It’s no longer an issue of The Other. Market researcher Global Industry Analysts,Inc. claims that sales of lightening products are rising in the U.S., too; worldwide, they’re expected to reach $10-billion by 2015 – body anxiety goes global.

On top of that pale base, those seeking otherworldly skin will apply a thick layer of foundation. I remember girls lined up at high-school bathroom mirrors rubbing away the brown, runny seams around the neck with great shame, but now foundation is touted by beauty experts as an everyday essential. Primers, full coverage foundation, dark lips and spackled eye shadow reveal the artifice in beauty and fashion – a postmodern pulling back of the curtain.

Certainly the “natural look” (in beauty industry terms, anyway) has a kind of inborn tyranny; it can actually take hours to look like you do nothing. But there has always been something intriguing about women who pile on the makeup, refusing to hide the fakery. The Dolly Partons and Katy Perrys, unabashedly open about the plasticity of their looks, seem weirdly liberated, cheerfully presenting themselves exactly as they want to be seen.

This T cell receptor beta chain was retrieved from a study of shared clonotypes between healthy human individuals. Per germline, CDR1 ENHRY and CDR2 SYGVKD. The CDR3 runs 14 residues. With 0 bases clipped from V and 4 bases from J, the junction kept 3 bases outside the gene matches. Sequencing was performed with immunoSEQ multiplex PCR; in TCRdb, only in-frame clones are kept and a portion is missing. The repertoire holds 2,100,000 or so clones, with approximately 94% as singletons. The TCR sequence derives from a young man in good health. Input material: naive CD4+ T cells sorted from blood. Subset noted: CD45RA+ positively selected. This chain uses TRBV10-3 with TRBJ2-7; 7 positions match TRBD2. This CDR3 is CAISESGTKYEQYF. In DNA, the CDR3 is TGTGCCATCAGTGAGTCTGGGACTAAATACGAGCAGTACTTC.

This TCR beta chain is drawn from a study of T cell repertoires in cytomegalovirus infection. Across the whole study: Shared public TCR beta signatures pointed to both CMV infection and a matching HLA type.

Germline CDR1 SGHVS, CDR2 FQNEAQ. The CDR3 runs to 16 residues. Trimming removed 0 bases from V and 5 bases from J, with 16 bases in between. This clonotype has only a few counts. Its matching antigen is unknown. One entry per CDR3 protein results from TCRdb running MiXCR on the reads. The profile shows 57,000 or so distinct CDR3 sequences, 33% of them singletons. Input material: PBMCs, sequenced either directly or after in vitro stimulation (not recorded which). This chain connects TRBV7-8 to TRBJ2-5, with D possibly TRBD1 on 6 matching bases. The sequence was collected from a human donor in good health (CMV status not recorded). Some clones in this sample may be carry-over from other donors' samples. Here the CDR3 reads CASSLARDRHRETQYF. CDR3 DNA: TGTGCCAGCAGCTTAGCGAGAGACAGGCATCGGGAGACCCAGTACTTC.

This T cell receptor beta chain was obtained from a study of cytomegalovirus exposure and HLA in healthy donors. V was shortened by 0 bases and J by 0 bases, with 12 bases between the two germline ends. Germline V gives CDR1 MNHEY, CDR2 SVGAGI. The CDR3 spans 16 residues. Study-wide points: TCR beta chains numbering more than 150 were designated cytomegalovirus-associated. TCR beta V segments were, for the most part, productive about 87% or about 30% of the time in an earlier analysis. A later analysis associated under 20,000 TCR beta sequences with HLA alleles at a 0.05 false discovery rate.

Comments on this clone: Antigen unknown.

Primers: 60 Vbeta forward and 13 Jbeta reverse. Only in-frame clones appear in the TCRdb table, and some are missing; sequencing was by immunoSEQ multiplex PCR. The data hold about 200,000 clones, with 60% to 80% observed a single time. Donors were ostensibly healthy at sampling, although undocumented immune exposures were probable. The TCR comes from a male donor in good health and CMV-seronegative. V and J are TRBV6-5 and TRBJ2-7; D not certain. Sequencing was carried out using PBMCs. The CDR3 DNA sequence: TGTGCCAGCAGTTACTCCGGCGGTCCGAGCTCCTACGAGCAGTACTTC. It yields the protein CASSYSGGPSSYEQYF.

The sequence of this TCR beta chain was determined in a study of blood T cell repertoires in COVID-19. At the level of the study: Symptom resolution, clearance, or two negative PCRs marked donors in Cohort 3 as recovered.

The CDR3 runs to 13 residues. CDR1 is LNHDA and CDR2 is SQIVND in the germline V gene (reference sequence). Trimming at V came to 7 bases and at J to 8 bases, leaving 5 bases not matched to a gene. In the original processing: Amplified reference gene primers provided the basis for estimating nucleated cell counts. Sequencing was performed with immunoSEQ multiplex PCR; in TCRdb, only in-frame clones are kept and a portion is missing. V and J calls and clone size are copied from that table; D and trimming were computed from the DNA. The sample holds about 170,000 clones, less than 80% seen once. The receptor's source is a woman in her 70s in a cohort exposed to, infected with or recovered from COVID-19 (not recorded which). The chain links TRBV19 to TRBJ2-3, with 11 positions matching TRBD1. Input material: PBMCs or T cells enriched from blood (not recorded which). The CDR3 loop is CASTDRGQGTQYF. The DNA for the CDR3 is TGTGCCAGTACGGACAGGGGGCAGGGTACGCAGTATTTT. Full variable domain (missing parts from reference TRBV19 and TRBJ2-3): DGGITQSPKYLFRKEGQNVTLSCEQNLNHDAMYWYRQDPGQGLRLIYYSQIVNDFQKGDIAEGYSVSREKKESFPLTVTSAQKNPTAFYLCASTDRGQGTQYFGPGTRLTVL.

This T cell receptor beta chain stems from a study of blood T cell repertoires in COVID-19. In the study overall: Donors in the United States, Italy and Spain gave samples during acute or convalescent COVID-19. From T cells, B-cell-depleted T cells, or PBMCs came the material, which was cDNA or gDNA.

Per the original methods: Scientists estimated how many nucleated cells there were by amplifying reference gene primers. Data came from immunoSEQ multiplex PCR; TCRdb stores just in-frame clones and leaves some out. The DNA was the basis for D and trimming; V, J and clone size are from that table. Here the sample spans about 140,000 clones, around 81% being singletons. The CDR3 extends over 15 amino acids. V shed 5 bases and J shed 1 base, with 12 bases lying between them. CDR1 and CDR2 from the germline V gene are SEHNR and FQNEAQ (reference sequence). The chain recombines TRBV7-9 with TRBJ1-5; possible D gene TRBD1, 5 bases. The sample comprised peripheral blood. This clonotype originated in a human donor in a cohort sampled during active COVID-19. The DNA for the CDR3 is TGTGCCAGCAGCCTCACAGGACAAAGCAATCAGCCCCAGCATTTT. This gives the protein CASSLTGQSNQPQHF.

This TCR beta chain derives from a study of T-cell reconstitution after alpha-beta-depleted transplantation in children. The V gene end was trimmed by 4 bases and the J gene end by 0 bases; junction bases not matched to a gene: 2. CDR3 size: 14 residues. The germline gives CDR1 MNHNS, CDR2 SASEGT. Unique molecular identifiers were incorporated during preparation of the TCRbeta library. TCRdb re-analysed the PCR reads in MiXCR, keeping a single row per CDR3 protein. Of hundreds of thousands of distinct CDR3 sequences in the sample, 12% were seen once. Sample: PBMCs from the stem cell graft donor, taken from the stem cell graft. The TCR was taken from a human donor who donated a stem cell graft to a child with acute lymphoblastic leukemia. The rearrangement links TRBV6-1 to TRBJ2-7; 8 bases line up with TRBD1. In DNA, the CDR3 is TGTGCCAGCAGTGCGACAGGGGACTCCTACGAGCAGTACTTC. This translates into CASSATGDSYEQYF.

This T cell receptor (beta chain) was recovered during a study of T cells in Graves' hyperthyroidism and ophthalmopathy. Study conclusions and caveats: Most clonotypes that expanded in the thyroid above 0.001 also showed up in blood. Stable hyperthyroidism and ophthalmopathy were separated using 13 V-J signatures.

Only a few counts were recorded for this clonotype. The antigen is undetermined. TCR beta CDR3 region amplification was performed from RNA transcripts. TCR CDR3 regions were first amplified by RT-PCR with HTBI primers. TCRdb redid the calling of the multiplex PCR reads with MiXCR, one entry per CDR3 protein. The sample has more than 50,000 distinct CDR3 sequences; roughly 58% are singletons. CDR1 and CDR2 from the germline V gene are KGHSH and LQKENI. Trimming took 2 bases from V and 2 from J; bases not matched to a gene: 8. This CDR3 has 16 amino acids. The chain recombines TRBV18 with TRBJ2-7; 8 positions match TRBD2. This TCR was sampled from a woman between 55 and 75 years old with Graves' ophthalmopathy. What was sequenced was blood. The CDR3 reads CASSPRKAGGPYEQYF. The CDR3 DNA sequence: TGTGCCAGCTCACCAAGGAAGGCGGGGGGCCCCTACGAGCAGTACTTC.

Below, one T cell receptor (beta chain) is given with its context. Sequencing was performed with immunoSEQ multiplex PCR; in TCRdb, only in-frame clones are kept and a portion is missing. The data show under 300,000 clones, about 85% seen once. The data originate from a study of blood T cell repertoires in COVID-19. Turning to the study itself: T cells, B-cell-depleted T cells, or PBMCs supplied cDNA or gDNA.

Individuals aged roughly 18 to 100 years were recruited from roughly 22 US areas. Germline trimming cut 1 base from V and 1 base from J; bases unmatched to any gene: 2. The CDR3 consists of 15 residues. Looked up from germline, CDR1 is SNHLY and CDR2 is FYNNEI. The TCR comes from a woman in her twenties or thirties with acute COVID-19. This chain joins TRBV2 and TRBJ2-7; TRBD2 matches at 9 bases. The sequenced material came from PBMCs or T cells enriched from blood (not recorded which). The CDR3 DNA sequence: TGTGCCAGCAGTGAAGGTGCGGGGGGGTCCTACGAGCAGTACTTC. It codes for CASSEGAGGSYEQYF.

The fact is, pores are genetically determined, and they do get bigger as we get older. The new skin products work hard to undo this biological reality, and the new look is a cyborg state of being, wherein man and machine have merged into some unearthly third option. If our smartphones, iPads and laptops are now our external brains, we’re adapting our external bodies to their needs. Kim Kardashian, who literally lives on camera, is the spray-tanned queen of this poreless moment. She talks openly about regularly getting Fraxel treatments, a cosmetic laser resurfacing that blasts her face to that shiny smooth state.

Donna Haraway, the University of Californiaat Santa Cruz professor who penned A Cyborg Manifesto in 1985, could have been talking about Kardashian when she wrote: “Our machines are disturbingly lively,and we ourselves frighteningly inert.”

But are we beautiful?

Follow on Twitter: @katrinaonstad